Banks vs. The Space Invaders: Upstarts Take On Traditional Banks

With IT giants like Apple and Google pushing into the mobile payments business, financial services companies are going on the offensive. How? By acting like venture capitalists.

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By most accounts, financial services institutions have done a poor job keeping up with the increasing demands of their customers. Mostly, banks have been slow to roll out digital banking products and upgrade their virtual storefronts. According to a study by Capgemini and the European Financial Management Association, only about a third of global banks offer front-office services that boast advanced levels of digital maturity. Back-office capabilities are even less impressive. Barely 15% of banks’ back-office functions are digitally advanced, Capgemini and EFMA say.

Exceptions do exist. Bank of America’s mobile service, for instance, has some 17 million users and is getting 15,000 new sign-ups each month. Barclays Bank’s Pingit virtual payment product targets consumers and businesses. In Korea, Hana Financial remains a pioneer in mobile banking.

But the barbarians are at the gate. Technology companies are pushing into the banking space, stealing customers from traditional financial services companies. Mobile wallets such as Apple Pay and Google Wallet are quickly gaining in popularity. New banks pose a big threat as well. Number26, a start-up in Germany, boasts advanced mobile banking services. Meanwhile, venture capitalists are pouring 10% of their investments into fintech (financial technology).

Don’t think the encroachment doesn’t worry bankers. More than 83% of the financial services executives polled by Capgemini and EFMA said consumers are comfortable banking with Internet and technology companies. Only 68% of the respondents said consumers are comfortable doing business with banks.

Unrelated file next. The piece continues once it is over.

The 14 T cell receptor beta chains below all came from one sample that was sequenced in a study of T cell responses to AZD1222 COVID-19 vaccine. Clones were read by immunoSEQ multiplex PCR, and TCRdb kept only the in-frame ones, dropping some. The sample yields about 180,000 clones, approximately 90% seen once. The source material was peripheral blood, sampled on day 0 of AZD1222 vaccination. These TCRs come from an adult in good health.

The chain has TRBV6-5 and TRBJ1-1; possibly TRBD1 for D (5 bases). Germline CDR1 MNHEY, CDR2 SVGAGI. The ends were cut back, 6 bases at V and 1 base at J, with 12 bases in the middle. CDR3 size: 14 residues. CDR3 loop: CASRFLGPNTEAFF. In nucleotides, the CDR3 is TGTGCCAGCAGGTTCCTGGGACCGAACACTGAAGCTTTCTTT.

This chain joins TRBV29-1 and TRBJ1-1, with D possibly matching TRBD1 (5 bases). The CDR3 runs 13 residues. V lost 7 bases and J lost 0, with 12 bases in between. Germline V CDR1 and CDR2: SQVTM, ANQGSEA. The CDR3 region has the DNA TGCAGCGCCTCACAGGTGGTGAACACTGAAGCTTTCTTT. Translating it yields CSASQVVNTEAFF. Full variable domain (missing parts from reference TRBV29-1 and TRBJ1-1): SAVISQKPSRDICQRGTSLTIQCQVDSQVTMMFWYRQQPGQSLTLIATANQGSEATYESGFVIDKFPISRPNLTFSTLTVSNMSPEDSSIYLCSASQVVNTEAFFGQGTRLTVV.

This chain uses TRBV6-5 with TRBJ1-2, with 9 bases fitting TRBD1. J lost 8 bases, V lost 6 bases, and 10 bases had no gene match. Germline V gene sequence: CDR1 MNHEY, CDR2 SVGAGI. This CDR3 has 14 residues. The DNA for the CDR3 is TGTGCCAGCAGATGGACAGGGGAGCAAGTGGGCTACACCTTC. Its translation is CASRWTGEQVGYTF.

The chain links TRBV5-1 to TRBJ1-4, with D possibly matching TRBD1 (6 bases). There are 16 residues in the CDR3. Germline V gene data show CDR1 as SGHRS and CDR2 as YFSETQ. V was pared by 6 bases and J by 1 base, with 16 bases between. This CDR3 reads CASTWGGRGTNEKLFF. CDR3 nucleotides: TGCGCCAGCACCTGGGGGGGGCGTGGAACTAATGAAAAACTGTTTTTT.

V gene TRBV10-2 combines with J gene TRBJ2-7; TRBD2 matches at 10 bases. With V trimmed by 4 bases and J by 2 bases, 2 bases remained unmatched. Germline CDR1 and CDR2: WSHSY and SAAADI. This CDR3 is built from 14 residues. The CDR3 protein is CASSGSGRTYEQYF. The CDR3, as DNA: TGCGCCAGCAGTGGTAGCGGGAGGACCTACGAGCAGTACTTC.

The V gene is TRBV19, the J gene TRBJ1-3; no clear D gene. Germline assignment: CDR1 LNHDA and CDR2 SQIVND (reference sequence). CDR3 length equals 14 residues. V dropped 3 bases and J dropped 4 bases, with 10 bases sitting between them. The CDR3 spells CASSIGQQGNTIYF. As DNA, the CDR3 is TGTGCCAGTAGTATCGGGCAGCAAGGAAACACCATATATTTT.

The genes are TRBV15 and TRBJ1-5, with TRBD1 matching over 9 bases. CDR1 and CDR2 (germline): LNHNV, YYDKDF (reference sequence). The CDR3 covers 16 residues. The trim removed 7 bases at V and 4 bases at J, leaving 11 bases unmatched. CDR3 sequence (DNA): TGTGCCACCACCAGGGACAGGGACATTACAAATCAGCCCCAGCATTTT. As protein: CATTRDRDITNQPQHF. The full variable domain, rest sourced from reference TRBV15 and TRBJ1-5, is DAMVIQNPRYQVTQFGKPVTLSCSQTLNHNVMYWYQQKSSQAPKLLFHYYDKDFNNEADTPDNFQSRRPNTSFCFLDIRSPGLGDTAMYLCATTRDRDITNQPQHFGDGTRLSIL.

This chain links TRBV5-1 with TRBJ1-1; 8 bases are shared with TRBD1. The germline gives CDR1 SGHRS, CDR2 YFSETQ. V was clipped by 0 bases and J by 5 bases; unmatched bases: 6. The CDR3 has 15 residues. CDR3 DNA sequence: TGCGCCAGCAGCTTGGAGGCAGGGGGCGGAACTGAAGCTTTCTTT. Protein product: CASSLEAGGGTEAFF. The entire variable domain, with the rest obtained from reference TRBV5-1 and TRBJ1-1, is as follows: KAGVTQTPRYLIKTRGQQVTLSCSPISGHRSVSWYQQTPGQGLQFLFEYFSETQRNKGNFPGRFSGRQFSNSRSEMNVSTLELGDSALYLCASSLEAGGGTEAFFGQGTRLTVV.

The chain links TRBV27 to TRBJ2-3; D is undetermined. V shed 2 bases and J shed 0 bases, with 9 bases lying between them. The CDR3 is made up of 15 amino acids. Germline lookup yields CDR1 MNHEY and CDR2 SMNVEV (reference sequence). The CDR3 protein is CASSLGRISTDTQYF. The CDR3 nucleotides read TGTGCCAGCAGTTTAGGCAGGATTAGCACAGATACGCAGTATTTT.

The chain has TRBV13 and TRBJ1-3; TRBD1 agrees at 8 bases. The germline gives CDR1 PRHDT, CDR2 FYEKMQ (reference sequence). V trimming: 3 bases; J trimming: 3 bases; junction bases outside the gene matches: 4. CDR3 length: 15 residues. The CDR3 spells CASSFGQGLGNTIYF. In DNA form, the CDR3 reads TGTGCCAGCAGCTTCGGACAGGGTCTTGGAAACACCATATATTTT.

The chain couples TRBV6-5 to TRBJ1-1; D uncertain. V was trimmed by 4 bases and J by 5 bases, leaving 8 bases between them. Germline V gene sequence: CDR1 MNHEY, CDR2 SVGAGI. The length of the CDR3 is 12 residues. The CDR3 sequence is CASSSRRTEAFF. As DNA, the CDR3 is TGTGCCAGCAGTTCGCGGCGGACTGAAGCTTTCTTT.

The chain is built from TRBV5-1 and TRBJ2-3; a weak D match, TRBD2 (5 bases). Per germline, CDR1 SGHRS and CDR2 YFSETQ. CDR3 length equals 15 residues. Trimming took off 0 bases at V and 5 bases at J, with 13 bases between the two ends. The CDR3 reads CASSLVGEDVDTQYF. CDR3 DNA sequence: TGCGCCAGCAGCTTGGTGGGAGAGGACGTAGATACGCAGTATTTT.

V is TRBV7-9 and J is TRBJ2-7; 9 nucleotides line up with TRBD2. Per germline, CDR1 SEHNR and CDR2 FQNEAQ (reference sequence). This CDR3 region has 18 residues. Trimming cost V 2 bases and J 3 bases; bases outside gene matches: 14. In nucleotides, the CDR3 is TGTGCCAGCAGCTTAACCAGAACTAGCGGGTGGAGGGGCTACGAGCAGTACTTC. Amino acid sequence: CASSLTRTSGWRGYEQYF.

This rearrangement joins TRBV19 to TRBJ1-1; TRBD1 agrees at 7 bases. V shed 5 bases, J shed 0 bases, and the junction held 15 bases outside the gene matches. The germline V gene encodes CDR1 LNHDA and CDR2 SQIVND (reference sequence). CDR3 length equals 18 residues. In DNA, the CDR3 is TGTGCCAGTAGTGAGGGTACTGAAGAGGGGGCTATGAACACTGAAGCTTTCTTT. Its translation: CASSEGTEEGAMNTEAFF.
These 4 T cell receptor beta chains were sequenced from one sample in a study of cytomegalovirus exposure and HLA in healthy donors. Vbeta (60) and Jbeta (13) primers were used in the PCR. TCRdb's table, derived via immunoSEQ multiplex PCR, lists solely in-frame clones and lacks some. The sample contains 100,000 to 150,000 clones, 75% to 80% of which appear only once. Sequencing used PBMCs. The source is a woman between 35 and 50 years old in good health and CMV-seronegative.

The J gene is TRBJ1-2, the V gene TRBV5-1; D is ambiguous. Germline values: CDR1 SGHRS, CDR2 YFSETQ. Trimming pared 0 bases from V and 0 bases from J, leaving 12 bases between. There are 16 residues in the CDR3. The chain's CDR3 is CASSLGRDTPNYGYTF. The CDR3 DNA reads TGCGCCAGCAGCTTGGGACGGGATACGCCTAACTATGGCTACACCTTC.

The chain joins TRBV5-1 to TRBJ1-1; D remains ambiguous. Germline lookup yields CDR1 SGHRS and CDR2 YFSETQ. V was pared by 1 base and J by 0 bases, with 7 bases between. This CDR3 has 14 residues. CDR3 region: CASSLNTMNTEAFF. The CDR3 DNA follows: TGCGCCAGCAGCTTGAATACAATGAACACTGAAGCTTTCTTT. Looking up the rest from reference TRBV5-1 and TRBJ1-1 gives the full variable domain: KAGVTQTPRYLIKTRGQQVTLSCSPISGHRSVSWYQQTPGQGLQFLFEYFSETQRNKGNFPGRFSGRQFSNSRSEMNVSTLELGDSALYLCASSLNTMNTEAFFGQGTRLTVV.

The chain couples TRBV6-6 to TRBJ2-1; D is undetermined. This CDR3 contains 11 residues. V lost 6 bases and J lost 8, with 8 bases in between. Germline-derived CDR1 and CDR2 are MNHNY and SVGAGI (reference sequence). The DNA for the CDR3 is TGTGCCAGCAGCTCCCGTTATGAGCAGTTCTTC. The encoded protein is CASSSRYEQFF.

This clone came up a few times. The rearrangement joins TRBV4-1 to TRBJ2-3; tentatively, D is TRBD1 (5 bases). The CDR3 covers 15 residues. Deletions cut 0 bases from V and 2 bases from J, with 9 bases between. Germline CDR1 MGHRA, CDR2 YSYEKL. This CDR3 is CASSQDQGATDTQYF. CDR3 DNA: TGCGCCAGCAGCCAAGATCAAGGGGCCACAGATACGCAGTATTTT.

Facing this threat, some banks are taking a page from their new rivals. They’re going to the source: investing and nurturing fintech entrepreneurs who are developing promising products. The launches of these so-called incubators, accelerators and labs are not limited to global banks, either. Regional and even community banks are courting tech start-ups in a bid to stay ahead of potential digital disrupters. As Dan O’Malley, chief digital officer at Boston-based Eastern Bank, says: “Banks have to respond offensively.”


Certainly, old business models may no longer work. Banks lack the nimbleness of start-ups. As Vik Sohoni, a principal in the Americas banking and securities practice at McKinsey, points out, bankers “are conservative by nature due to the risks they face. They now have to move at the speed a digital world demands while maintaining safety and soundness.”

At Eastern Bank, company executives are looking to pick up the pace. The 200-year-old thrift with $8 billion in assets signed a partnership in April 2014 with a small team of managers who ran PerkStreet Financial, a now-defunct business that offered virtual checking accounts. The management group, backed by a $4 million investment from the bank, has since put together a tech innovation unit called Eastern Labs.

O’Malley, who was CEO at PerkStreet and now heads the lab, sees a tremendous opportunity in the mountain of data generated by banks and their customers every day. “Banks have incredible digital assets,” he says, “but they don’t look to monetize it.”

One example: A test project from the labs identified small businesses that have a relationship with Eastern but have never borrowed money from the bank. When pitched, more than fifty of those companies took out loans from Eastern. “You’re going to see smart banks commercializing these new technologies, selling them to other banks,” O’Malley predicts.